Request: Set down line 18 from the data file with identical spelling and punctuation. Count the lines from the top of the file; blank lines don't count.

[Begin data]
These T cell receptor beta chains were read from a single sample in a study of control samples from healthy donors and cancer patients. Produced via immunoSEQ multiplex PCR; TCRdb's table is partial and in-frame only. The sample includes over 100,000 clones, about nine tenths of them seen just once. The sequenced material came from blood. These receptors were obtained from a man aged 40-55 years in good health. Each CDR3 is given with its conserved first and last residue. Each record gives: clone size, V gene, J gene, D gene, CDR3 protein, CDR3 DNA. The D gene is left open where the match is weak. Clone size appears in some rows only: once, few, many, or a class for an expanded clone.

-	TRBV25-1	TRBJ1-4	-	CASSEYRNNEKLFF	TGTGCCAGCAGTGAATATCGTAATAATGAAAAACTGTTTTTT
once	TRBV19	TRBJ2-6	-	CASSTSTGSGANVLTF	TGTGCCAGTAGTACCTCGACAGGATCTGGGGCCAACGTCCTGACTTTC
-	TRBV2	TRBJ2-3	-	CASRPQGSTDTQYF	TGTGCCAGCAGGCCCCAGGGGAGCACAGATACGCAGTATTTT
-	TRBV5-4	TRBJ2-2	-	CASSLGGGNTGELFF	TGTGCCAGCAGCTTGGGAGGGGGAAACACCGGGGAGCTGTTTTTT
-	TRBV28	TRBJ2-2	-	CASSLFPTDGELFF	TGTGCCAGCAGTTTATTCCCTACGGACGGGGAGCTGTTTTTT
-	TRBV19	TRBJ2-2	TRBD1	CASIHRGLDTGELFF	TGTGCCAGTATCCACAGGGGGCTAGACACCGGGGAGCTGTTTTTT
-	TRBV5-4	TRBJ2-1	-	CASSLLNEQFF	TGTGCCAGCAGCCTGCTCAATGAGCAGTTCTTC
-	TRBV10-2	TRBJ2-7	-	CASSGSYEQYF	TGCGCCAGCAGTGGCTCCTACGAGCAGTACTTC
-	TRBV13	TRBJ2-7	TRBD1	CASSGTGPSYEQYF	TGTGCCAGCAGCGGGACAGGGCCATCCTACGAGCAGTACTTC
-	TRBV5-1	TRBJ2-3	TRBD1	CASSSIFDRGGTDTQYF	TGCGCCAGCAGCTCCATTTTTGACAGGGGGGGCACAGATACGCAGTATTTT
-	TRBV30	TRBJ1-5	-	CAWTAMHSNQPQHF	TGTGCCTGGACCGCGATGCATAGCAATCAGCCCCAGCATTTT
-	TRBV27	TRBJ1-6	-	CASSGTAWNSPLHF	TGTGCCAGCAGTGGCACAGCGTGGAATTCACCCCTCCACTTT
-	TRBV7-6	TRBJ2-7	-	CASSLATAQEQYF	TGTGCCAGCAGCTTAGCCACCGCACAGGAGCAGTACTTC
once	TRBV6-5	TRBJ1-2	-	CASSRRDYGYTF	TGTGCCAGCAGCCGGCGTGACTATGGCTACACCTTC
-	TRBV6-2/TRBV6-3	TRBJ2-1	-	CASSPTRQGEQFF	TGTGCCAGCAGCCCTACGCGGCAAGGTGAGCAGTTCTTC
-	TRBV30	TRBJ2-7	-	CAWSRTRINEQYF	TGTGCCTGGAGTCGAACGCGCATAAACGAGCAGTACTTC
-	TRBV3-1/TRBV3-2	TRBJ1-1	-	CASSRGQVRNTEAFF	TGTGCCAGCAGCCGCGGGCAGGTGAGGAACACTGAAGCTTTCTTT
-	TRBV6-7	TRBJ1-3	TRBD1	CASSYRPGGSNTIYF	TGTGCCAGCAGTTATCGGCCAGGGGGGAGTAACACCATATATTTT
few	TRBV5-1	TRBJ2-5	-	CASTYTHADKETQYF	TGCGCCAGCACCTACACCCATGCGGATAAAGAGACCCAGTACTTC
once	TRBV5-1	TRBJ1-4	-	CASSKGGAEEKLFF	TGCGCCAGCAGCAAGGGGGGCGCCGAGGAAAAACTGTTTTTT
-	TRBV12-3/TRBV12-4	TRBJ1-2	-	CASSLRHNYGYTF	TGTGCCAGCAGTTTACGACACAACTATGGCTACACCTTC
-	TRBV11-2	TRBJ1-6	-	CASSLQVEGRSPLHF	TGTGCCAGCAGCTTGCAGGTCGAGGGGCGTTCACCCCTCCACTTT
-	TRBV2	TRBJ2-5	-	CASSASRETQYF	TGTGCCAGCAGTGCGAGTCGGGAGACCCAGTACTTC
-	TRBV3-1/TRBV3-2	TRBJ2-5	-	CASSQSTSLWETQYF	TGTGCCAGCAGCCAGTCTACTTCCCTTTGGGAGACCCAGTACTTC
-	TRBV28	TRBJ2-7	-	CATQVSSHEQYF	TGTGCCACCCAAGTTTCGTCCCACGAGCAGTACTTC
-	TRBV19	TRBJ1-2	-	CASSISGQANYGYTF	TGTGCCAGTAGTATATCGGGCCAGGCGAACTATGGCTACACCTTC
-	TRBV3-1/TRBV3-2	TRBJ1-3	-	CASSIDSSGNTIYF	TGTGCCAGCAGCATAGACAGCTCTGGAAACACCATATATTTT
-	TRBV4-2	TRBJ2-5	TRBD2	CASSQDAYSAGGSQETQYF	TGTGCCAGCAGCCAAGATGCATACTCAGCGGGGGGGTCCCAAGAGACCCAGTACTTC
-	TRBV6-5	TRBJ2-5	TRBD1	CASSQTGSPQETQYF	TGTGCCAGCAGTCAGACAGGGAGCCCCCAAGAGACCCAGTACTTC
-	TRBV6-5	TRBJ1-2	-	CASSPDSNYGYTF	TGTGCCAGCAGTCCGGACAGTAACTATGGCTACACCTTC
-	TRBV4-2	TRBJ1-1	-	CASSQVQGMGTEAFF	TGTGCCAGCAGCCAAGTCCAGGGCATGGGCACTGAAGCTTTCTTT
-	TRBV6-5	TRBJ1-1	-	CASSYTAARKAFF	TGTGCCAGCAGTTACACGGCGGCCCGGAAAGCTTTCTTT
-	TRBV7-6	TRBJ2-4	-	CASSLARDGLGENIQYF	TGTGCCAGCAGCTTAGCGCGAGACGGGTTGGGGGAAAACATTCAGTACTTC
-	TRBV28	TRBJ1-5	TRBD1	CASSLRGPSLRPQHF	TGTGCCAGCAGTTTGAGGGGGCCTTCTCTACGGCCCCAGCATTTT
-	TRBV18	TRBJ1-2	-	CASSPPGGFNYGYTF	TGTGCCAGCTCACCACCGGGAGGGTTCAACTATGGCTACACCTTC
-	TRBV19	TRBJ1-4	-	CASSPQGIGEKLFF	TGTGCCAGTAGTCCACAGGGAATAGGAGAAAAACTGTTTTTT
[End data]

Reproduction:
-	TRBV3-1/TRBV3-2	TRBJ1-1	-	CASSRGQVRNTEAFF	TGTGCCAGCAGCCGCGGGCAGGTGAGGAACACTGAAGCTTTCTTT